I was surprised to realise that I've been a fan of the ILK music label longer than I'd realised! In fact I'd be tempted to say that along with Clean Feed it's probably one of the most interesting and forward looking improvised music labels out there. One look at the catalogue and most jazzheads that enjoy something a little different will be wondering which albums 'not' to buy! Artists such as Lotte Anker, Herb Robertson, Evan Parker or Kirsten Osgood can be found on the label in various formations. Although I haven't heard all the records (naturally) each one that comes my way is certainly worth more than a quick listen. In the past month I've received three excellent records, one from last year of 2012, and the other two from this year 2013. The records in question are Mark Solborg's '4+4+1' from 2012, Mark Solborg's 'The Trees' (2013) and a very gifted trumpet player Tomasz Dabrowski's 'Tom Trio' also from 2013.

I'll review Tomasz Dabrowski's record on the next post, but here I'll bring you up to date with two excellent releases from Mark Solborg, a guitarist who is obviously able to work in both areas of free improvised music and written arranged composition. He also clearly has a very melodic ear when it comes to writing a tune ... read on to find out more.  

Mark Solborg 4+4+1 (ILK music, 2012).

Here's the review of '4+4+1' which I posted on the Free Jazz review site:

Well this is one of those discs I wished I'd heard earlier, it would definitely have been on my top CDs of 2012. Anyhow, it seems this one,like a few others we're reviewing recently, slipped through the net and got left to one side. Furthermore ILK has steadily been releasing some excellent albums over the past few years, some of which have been reviewed here and often with very positive remarks.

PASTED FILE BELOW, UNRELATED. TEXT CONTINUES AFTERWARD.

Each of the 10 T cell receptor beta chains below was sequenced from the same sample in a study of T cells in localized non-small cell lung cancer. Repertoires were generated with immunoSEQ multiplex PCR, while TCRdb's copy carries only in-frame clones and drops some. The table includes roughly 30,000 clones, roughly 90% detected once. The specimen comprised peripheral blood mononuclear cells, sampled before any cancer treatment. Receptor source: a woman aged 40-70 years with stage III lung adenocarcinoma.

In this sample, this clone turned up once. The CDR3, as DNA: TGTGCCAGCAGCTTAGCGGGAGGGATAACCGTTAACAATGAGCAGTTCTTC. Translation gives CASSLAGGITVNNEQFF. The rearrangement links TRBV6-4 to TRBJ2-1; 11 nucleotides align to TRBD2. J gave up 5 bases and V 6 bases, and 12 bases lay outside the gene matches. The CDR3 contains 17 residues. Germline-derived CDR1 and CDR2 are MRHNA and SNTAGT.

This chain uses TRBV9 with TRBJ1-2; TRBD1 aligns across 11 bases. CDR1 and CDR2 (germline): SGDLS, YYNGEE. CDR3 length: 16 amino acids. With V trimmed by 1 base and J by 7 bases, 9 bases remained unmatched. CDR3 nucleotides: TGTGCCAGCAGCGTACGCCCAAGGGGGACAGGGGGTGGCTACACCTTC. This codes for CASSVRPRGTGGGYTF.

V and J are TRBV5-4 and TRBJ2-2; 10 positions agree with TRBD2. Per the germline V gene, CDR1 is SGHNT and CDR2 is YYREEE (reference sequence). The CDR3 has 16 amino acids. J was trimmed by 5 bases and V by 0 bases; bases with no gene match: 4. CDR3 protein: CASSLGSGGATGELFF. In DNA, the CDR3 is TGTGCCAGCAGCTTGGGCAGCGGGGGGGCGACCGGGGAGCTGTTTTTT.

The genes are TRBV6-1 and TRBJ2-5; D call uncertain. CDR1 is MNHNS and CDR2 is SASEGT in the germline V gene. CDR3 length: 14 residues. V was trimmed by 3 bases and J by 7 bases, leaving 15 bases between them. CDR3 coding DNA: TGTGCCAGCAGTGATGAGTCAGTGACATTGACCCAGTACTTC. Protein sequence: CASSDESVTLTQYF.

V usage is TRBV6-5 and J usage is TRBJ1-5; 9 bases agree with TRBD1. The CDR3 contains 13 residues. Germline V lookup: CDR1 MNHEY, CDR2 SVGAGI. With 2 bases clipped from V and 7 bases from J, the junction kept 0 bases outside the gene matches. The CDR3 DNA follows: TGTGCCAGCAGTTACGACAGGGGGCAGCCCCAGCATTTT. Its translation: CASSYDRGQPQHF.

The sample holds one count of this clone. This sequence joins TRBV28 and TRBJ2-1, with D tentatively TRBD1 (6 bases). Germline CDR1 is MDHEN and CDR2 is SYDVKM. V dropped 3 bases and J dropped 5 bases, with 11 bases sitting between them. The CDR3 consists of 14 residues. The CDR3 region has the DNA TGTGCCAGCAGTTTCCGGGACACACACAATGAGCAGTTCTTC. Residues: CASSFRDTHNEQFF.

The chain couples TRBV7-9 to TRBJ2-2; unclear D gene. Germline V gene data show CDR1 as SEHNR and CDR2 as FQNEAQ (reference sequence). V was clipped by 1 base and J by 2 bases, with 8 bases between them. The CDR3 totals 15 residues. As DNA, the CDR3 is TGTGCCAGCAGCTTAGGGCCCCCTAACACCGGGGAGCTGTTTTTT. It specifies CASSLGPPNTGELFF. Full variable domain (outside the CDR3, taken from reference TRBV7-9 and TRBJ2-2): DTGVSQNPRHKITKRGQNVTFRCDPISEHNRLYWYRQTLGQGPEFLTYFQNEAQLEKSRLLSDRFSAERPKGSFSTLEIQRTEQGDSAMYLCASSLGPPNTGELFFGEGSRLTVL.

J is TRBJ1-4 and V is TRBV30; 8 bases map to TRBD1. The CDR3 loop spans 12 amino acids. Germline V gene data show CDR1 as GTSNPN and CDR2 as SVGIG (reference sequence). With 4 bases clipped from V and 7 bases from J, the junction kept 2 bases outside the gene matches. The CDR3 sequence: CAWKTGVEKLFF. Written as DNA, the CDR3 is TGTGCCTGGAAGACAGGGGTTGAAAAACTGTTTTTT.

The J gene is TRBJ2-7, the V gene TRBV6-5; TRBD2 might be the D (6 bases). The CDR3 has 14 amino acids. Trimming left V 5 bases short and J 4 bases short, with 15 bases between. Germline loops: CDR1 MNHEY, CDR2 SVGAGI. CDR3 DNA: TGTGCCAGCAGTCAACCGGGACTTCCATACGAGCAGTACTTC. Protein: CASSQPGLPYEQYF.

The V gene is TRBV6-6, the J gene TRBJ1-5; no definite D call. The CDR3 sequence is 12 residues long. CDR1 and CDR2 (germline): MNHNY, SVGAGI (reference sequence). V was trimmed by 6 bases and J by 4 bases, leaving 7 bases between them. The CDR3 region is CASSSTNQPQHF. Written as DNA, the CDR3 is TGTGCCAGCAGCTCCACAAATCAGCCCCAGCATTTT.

I remember reviewing another record of with Mark Solborg (see below) which also impressed me. His ability to cross between improvised and composed seems one of the major strengths in his style. This extended line up also moves very gracefully between completely improvised passages into beautifully written material. His writing uses a rich mixture of brass that includes a tuba and a bass, really giving the music real punch yet also bringing a very warm and rich sound to the ensemble. The group playing is very high quality, judging dynamics, solo space, tempos and open improvised sections down to a 't'. There isn't one wasted minute on the record.

Looking at the musicians below you'll notice Chris Speed, the +1 in the ensemble. His solos when they appear are spot on as always, but it's refreshing to hear that Solborg didn't over use him, giving over plenty of space to his other musicians as well. One voice that stands out is that of Gunnar Halle, a fine trumpeter from the same lineage as Arve Henriksen or Jon Hassell. Halle gets to shine on the delicate '2620' (tk2), sounding like a voice echoing in a valley that drifts around you in the early morning air. He also unites the ensemble on the excellent 'The Whispers' (tk4), where along with Anders Banke's fine bass clarinet playing the two horns rise above the group, gradually bringing them back together like a feather landing. Solborg takes a 'modest' position in the group, adding dynamics, chords, doubling melodies (etc) as needed. But of course he leaves his mark not only with his very subtle interjections but also with the immaculate compositions.